Interview with Beth Kery, author of FIRE ANGEL

As some of you may know, I'm not a big fan of historical novels... But leave it to the fabulous Beth Kery to win me over with her new release!

Below, you'll find an interview with Beth led by Fiona Jayde. Thanks to both these wonderful authors for letting me publish the interview here.

Fi: I am really intrigued by this blend of historical and paranormal elements – and I know I read "chakras" somewhere. What a terrific blend of ideas! What made you decide to set this specifically in London over a hundred years ago?

Beth: Thank you. Yes, FIRE ANGEL was a real labor of love for me. As some of my readers know already, if I do a historical, it's usually set in Victorian England. I have this weird fascination--okay, lech--in regard to how strict they were morally and their racy sex life. Makes it so hot, that contrast. lol. I also am very fascinated by magic AND the tarot. So when I read about the spiritualist movement I became enraptured.

My anti-hero, Samael Grovenor, is partially based off the magician Aleister Crowley. He tries to steal the show from Vincent, but I don't know. Vincent's a gentlemen, kick-ass boxer, doctor. If it came to a showdown between the two, I know who I'd pick!

Fi: Is there a relation to The Page of Wands and the themes of the story? (I’m clueless about Tarot, so forgive me if it’s a stupid question.

Beth: It's not stupid at all! The Torrid Tarot endeavor by EC has been fascinating and diverse. Different authors have involved the concept of the tarot to different degrees in the story, but EVERYONE had to include a prelude about their card. And yes, my card places heavily in the story (the card itself.) Despite the cover, my HEROINE is the Page of Wands. Here is my prelude:

Page of Wands - The virgin priestess of the fires of spring; the Secret Flame into which all things Return

—Pamela Eakins, from Tarot of the Spirit

The cards of the tarot deck incorporate multiple symbols and archetypes, making them powerful, concise tools for bringing that which is unconscious, and therefore unknown, into conscious awareness.

The character of the heroine of Fire Angel, Serafina Grovenor, is based on the tarot card of the Page of Wands. This card represents a balance with the natural flow of the universe as it incorporates all of the diverse energies of fire, earth, water and wind.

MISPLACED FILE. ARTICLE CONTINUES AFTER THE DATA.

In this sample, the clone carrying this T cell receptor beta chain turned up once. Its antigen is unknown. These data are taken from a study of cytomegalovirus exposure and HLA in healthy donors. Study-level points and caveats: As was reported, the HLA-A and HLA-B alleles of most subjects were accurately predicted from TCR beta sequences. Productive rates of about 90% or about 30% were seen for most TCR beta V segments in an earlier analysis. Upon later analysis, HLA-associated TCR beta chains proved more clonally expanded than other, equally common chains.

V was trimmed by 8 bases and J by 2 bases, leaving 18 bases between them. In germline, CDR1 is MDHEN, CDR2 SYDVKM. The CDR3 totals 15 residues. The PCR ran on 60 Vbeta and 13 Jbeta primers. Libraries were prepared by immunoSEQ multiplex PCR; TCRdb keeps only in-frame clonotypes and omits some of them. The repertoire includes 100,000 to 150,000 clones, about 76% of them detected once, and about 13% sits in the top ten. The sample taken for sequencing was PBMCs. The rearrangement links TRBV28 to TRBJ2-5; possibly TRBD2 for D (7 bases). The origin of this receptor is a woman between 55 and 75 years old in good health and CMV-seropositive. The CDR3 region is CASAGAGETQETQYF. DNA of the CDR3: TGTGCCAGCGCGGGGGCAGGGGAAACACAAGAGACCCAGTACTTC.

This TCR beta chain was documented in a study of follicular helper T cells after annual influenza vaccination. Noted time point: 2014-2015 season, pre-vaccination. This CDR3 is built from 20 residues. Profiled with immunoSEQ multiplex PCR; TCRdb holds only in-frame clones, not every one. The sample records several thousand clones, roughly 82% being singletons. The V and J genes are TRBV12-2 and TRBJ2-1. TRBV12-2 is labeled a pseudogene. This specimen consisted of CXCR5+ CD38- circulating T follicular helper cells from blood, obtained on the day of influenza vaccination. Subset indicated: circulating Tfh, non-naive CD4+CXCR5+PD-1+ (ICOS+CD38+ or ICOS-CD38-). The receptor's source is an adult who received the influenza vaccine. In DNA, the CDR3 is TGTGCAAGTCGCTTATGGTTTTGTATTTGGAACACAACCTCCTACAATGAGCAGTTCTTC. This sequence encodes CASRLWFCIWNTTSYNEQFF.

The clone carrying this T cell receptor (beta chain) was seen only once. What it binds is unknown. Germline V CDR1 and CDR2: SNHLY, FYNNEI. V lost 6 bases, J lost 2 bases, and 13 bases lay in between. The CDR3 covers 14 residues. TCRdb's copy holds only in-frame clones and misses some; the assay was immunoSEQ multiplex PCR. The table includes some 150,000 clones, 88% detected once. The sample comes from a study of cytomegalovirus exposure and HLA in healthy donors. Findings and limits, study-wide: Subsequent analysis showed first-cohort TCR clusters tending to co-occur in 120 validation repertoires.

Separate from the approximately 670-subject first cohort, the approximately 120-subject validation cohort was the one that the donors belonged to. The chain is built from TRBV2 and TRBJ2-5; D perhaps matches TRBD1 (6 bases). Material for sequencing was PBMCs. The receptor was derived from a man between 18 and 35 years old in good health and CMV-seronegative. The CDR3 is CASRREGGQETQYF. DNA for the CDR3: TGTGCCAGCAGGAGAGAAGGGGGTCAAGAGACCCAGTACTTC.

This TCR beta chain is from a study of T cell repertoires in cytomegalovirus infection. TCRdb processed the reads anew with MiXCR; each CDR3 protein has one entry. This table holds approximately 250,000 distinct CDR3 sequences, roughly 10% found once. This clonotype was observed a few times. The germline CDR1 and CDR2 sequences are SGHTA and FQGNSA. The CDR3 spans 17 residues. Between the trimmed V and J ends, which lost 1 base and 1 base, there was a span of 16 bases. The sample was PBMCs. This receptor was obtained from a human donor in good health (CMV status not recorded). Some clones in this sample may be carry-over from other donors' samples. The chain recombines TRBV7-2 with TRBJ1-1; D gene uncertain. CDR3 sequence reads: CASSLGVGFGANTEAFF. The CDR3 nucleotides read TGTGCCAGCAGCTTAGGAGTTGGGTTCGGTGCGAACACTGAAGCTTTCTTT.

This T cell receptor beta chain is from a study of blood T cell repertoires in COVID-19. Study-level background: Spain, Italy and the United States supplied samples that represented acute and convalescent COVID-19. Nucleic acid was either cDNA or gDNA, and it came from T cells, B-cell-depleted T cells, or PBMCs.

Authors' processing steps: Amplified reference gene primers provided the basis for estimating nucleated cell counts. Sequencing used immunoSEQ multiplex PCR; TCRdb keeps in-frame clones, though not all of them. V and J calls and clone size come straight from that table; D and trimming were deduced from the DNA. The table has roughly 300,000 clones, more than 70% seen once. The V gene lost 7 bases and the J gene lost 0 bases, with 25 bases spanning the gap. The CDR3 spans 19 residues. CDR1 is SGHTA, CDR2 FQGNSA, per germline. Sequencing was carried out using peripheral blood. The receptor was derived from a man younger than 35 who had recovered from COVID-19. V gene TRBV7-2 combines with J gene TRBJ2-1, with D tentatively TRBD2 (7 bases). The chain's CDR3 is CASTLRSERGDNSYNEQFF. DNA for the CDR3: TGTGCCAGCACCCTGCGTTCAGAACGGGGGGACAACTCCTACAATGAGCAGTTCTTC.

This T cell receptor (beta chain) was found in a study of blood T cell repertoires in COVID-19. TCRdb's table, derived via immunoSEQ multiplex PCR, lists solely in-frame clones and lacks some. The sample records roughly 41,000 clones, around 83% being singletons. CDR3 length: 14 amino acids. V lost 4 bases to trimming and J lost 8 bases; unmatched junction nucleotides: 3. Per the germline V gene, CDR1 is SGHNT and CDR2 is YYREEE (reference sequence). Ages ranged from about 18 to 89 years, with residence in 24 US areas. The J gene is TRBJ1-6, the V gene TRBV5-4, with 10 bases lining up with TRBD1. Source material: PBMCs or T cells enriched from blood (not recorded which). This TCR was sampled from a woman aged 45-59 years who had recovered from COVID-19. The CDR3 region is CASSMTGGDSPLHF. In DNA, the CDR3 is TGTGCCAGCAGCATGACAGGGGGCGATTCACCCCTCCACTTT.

Wands are the suit of fire in the Tarot. Think of the image of the magician with his wand which focuses fiery energy. Fire is the suit of spirit, creativity, dynamism and discovery. When out of balance the energy of fire and spirit can be uncontrollable, burning everything in its path. However the Page of Wands is also a powerful earth symbol. The volatile passions of fire are grounded by earth, making the Page of Wands balanced and harmonious, a symbol of right, just action.

In many esoteric systems the Page in the card deck is represented as a young, bare-breasted woman and is called the Princess of Wands. It might be helpful to think of the “face” cards in the terms of a family. So for instance the King of a suit is the father, the Queen of a suit the mother, the Prince of a suit the brother and the Princess of a suit the sister. As an example, the Queen of Fire combines the masculine elements of fire with the receptive, intuitive energies of the feminine element of water. The Princess of Wands is the perfect combination of the elements of her powerful father’s fire, mother’s water and brother’s air—the final, balanced manifestation of their energies on the earthly plane.

Like Serafina Grovenor, who can channel spirits, the Princess of Wands is a divine priestess who brings tidings from strange, unknown worlds. She is both calm and tranquil and naturally aggressive. Serafina can manipulate fire and controls it perfectly to suit her will.

Serafina, like the Princess of Wands, is a fierce warrior when those whom she loves are threatened. As Robert Wang wrote in The Golden Dawn Tarot, “Woe unto whomever shall make war upon her…”

Fi: What intimidates me most about writing historical is the research that goes into it – and yet I’ve heard you say numerous times how you often research before delving into a story. Any tips or tools you would suggest? Did you find that as you uncovered more about this time period it gave you more ideas and plot elements that you wanted to incorporate?

Beth: There is no doubt the more research you do, the more ideas you get. As I've said, I'm semi-familiar already with this time period. For me, I already knew a lot about magic, hypnotism, the chakra system and the tarot. It was the spiritualist movement that set my mind a turning. Serafina Grovernor is also based off a real life (amazing) medium during that time period. She also, performed on the stage wearing a veil. There are also some hints that she was abused by the men who tried to take advantage of her amazing demonstrations. If you guys want to hear about her, let me know!

Fi: How will you know when you've "made it" as a writer?

Beth: I know I'm a throwback, but it would be if Sandra Brown walked up to me and told me she loved my books. I'm too racy for her, I think, but she's the goddess of sexual tension and the alpha male. I learned so much from her. She's MY Nora Roberts :)


If you haven't picked up a copy of FIRE ANGEL, what are you waiting for? It's available now at Ellora's Cave.

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Blogger beth kery said...

Thanks for posting the interview, Lacey!

4:03 PM  
Blogger Lacey Savage said...

How could I not? Great interview! :-)


1:01 PM  

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